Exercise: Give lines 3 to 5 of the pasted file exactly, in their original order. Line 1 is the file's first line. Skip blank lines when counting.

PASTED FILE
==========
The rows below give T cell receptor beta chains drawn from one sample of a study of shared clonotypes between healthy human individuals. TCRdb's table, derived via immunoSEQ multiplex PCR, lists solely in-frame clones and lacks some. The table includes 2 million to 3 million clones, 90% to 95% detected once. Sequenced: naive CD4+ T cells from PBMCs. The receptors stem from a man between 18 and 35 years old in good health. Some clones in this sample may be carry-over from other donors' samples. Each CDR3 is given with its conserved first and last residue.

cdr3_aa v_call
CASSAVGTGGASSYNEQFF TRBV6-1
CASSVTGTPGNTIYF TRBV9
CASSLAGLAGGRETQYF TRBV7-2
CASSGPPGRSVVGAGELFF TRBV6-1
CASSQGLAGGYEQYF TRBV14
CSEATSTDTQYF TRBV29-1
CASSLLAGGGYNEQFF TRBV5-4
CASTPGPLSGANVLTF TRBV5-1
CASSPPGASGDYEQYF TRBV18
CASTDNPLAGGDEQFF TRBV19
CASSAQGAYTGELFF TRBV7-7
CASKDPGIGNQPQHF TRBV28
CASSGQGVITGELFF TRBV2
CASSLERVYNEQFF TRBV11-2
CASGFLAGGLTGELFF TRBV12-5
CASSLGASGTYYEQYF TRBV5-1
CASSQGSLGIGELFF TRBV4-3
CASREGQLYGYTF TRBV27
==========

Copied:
CASSAVGTGGASSYNEQFF TRBV6-1
CASSVTGTPGNTIYF TRBV9
CASSLAGLAGGRETQYF TRBV7-2